There are many definitions to the word ‘smart’ in the context of the global port and terminal network. Some industry experts believe that being smart relates more to the mind-set of a given port or terminal, where policy decisions and smart use of resources takes precedence over technology and innovations.
“Smart ports are the only ports that will survive,” argues Olaf Merk, Administrator for Ports and Shipping at the ITF of the OECD, “Smart means to me: no waste of space, time, money and natural resources.
“These [factors] correspond to the current challenges of ports: spatial constraints, pressure on productivity, fiscal limitations and the need to be green. Technology and innovations can help, but being smart is also a mind-set. A smart port policy, for example, could be to maximise local value, rather than maximising cargo flows.”
On the other hand, technology and innovation, such as the Internet of Things, are said to be a driving force behind smart port productivity. This type of technology, in the form of physical and IT infrastructure, could be the best way to see benefits in a smart port environment. But which technologies and infrastructure are required to build a smart port?
“The ultimate smart port may be the fully automated port where all devices are connected via the so-called Internet of Things”, believes Peter Lundgren, Sales Director at JLT Mobile Computers, “As elsewhere, the major drivers in smart ports are productivity and efficiency gains, and we are starting to see examples of this type of smart port around the globe.
“In port operations we see an integration of various infrastructures, both physical and IT. That includes different network technologies like radio, LAN, WAN and WLAN, RFID and positioning technologies.”
The effectiveness of the smart port environment may lie in the technology and smart practices’ ability to be able to work together to effectively share information, both for the benefit of ports and for its customers. A recent Technical Paper from Miguel Montesinos of Pro Develop recently articulated how information sharing is a must when citizens and business partners require information to reinforce a relation with a particular port, as was the case at the Port of Cartegena.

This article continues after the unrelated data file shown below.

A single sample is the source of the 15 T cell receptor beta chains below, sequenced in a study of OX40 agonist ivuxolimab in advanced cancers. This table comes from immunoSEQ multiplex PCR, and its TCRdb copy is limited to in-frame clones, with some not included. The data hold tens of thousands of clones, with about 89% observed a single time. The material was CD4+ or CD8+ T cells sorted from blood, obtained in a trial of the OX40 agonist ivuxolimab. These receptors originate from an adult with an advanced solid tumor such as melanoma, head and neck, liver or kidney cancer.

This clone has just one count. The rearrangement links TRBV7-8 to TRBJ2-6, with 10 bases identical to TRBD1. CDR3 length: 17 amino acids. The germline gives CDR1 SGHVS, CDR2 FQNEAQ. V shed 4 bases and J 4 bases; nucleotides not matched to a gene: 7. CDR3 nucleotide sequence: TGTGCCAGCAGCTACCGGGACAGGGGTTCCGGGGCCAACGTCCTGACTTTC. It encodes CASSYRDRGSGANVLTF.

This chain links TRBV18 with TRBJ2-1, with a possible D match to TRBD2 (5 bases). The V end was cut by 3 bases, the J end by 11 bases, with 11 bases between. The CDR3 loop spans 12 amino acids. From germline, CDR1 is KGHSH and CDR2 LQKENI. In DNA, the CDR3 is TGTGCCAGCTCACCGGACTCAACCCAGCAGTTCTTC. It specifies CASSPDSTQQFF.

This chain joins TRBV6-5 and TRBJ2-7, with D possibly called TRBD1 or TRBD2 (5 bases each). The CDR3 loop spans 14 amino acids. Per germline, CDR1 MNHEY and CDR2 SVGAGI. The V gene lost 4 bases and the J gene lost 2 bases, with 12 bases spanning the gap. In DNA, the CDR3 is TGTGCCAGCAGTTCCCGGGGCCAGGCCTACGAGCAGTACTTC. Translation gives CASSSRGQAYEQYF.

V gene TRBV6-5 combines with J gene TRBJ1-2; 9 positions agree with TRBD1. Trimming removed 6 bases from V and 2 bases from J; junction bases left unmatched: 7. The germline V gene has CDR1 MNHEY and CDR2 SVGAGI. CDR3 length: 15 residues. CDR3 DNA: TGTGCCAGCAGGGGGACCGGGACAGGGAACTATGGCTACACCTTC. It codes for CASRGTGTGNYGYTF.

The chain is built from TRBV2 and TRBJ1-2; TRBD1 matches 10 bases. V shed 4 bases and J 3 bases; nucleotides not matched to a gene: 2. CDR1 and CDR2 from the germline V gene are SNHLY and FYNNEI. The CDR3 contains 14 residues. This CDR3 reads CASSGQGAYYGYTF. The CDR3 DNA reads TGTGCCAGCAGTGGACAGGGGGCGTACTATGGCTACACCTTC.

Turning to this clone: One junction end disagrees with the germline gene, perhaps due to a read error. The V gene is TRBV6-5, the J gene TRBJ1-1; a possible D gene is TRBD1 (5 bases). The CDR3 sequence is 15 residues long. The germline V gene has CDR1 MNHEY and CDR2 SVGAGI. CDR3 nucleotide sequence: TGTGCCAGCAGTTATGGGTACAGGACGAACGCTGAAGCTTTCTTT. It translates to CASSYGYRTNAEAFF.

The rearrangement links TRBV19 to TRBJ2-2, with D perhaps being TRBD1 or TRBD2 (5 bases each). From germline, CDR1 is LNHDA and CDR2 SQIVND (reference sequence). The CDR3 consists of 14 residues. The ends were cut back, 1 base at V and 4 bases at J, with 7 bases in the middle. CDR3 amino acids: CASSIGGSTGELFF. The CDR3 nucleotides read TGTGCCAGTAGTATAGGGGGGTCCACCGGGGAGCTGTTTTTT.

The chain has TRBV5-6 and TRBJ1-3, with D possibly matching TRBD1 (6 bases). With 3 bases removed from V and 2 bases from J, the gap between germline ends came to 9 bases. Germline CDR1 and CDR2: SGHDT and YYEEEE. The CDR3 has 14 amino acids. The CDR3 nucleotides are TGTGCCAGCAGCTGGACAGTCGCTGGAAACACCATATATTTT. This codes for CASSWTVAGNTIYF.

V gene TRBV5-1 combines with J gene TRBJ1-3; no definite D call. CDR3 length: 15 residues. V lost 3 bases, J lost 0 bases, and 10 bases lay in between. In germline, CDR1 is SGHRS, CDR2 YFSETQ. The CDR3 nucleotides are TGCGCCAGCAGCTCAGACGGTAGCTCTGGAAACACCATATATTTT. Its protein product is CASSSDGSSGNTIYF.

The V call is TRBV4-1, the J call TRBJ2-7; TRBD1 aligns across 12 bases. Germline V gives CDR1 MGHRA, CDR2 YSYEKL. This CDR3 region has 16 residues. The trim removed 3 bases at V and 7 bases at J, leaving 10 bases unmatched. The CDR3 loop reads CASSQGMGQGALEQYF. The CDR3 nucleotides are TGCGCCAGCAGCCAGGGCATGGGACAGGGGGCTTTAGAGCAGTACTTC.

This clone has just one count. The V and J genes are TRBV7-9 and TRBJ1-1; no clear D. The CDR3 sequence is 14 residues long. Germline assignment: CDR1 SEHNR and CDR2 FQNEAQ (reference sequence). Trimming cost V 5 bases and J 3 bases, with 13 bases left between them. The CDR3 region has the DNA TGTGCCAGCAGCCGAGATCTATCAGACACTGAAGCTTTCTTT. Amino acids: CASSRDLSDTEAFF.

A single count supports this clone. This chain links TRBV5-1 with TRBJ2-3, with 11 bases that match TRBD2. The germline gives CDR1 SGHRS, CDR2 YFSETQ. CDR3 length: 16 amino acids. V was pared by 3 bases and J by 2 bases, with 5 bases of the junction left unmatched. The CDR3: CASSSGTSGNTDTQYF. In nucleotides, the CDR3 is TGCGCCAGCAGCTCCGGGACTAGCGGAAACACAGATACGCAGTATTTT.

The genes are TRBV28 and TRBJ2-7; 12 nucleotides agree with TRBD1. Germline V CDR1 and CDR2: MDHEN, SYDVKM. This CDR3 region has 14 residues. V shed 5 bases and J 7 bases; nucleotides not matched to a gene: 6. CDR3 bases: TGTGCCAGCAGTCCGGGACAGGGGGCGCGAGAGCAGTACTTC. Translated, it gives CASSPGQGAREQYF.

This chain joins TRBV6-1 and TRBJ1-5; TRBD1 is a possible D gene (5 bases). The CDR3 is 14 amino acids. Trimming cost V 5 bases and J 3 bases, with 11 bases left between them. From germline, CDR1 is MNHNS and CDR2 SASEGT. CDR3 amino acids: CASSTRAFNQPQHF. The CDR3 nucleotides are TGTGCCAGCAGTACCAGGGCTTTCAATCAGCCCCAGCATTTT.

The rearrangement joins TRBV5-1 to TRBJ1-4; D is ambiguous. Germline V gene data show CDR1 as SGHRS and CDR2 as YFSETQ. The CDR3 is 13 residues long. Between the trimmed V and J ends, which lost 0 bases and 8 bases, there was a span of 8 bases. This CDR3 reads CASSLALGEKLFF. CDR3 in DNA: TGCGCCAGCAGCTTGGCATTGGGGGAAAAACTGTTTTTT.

Mr Lundgren continues: “A key element to all this is some sort of repository (internal cloud) gathering information about all events related to the port. When analysed and presented in a smart way, that data can help achieve the goal of doing things smarter.
“Effectiveness can be measured from many angles. At the end of the day it is the actual TEU throughput that counts. There are also other important measures like CHE utilisation rate, turnaround time, time spent in a truck (by the driver) and km driven by the truck.”
This kind of logistics infrastructure is something which the Port of Hamburg has implemented into its operational DNA through its ‘smartPORT’ logistics strategy. Jens Meier, CEO of the Port of Hamburg Authority recently explained how the aim of this strategy was to allow the Port of Hamburg to develop intelligent solutions for traffic and trade flows in order to optimise the flow of information and efficiently manage trade flows at the port.
“In the end there is more than one tool needed to achieve the goal in becoming a smart port. In order to optimise traffic flows and the flow of goods we introduced a cloud-based information and communications platform called SPL (smartPORT logistics).
“More efficient traffic management is made possible by interlinking the information and communication systems. This is how we keep the current traffic situation in the entire port area under control and are able to plan proactively.”
So, opinions on smart ports are divided, but where these thought paths cross is when efficiency is taken into consideration. Whether ports rely on smarter practices or by implementing smart technology and physical infrastructure, the common dominator is achieving greater productivity and efficiency using both methods.
With these strategies in mind, one must ask oneself, how smart is my port?